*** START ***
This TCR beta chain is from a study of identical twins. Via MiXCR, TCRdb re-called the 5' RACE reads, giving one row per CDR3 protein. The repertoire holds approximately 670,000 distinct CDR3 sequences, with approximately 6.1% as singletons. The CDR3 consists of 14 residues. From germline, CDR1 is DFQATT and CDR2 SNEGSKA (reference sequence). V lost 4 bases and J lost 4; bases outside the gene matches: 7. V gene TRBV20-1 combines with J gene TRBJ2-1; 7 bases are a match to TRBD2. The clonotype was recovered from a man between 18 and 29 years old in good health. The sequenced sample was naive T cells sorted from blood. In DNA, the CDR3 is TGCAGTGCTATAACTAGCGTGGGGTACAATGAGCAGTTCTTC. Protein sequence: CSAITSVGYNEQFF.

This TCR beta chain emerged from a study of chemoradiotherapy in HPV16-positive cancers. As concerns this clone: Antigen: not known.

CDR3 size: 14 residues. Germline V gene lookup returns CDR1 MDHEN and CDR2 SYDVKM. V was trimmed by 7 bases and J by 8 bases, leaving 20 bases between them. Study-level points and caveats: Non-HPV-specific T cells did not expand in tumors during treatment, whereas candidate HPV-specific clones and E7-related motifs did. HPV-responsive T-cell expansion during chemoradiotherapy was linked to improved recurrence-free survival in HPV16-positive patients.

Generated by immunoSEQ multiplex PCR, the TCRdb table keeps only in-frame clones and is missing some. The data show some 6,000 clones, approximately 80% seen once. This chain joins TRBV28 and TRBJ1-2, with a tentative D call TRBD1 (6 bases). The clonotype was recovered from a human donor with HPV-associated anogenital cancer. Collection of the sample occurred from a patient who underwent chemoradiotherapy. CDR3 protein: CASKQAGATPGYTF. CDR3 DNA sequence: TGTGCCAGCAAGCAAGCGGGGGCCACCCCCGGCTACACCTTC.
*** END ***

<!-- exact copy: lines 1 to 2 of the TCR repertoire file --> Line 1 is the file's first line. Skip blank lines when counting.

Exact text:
This TCR beta chain is from a study of identical twins. Via MiXCR, TCRdb re-called the 5' RACE reads, giving one row per CDR3 protein. The repertoire holds approximately 670,000 distinct CDR3 sequences, with approximately 6.1% as singletons. The CDR3 consists of 14 residues. From germline, CDR1 is DFQATT and CDR2 SNEGSKA (reference sequence). V lost 4 bases and J lost 4; bases outside the gene matches: 7. V gene TRBV20-1 combines with J gene TRBJ2-1; 7 bases are a match to TRBD2. The clonotype was recovered from a man between 18 and 29 years old in good health. The sequenced sample was naive T cells sorted from blood. In DNA, the CDR3 is TGCAGTGCTATAACTAGCGTGGGGTACAATGAGCAGTTCTTC. Protein sequence: CSAITSVGYNEQFF.

This TCR beta chain emerged from a study of chemoradiotherapy in HPV16-positive cancers. As concerns this clone: Antigen: not known.